Pulsing through the Kootenays, the waterways of Ktunaxa shape the landscape, the culture, and the spirit of all who swim, play, fish, paddle or simply go with the flow here. To many visitors, these waterways bring fun, recreation, relaxation and a sense of adventure.
But to the Ktunaxa people who have traveled in and occupied the area for more than 10,000 years, these waterways also bring survival, strength and nourishment.
Ktunaxa Creation Story Connects Water, Life
Since time beyond the reach of memory, the homelands of the Ktunaxa People were ruled by spirit animals. Yawuʔnik̓, a huge water monster, bothered many of the animals. With news of the human race coming to earth, it was decided by the chief spirit animal, Naⱡmuqȼin, that Yawuʔnik̓ must be killed. A Big Chase ensued.
Yawuʔnik̓ swam the Kootenay and Columbia waterways, creating one of the world’s biggest continuous river systems. Eventually, Naⱡmuqȼin and his war party were victorious in his pursuit of Yawuʔnik̓, capturing the water monster and killing him.
The waterways—all lakes and rivers, sloughs and waterfalls—formed during the Big Chase, linking the Ktunaxa People to the waters and providing sustenance.
They fished these waters, travelled them, and used them for hunting, foraging, and ceremony. Ktunaxa relied heavily on boats to navigate the landscape, and created the unique and widely-admired sturgeon-nosed canoe to traverse Rocky Mountain swampy waterways.
As a visitor to this place, you are invited to connect to the #KtunaxaHomelands and the deeper significance to this place, with this water-themed itinerary.
Long before James Baker an English settler and Colonel Sam Steele, of the Northwest Police arrived in the Kootenay’s, the Ktunaxa people enjoyed ʔakisqakⱡiʔit without interference. ʔakisqakⱡiʔit was one of the many chosen farms and vacation sites Ktunaxa lived at different times of the year. It was free of mosquitos, had freshwater creeks and grazing for horses and other farm animals. The chief of the community was Chief Joseph who set up his home with a garden and horses that roamed freely throughout ʔakisqakⱡiʔit.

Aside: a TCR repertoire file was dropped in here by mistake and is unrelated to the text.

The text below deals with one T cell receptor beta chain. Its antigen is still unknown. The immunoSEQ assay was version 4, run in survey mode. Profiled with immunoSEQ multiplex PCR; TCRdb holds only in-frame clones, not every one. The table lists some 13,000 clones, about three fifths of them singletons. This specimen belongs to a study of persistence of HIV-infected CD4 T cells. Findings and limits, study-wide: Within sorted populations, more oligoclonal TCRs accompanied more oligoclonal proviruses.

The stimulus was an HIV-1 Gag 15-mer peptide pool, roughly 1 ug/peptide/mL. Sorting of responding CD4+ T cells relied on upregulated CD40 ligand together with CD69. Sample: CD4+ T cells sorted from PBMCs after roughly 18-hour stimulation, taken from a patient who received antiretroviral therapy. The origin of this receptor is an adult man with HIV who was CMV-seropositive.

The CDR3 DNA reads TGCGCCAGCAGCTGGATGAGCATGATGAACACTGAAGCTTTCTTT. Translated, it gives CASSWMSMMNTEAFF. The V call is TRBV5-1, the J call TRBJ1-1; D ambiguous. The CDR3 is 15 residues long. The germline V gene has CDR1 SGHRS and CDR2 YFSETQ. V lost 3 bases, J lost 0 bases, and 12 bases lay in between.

Before the settlers came the Ktunaxa and Ksanka, our people who are in what is now Montana, had attended a meeting with the Flathead and Pend O’Reille tribes in the southern Montana at a place called Council Grove Sacred Heart of Mary – Maⱡi Akiⱡwiy. The Blackrobe, who were the first group sent by the Queen to travel North America, told the ʔakⱡsmaknik (Red People) that “the white people were spilling into the country and taking up land. And, if they did not take up land that they would be chased into the mountains.” So, that is when the Ktunaxa/Ksanka group chose to move up to the northern part of their homeland.
The Ktunaxa knew there would be a large amounts of white people arriving to Ktunaxa ʔamakʔis (land) and knew things would change.
The change affected the land. The Kootenay Land District were open to land settlement pre – emptions in 1868. As settlers made land purchases one parcel of land in particular, ʔakisqakⱡiʔit also referred to as Joseph’s prairie land, became an issue.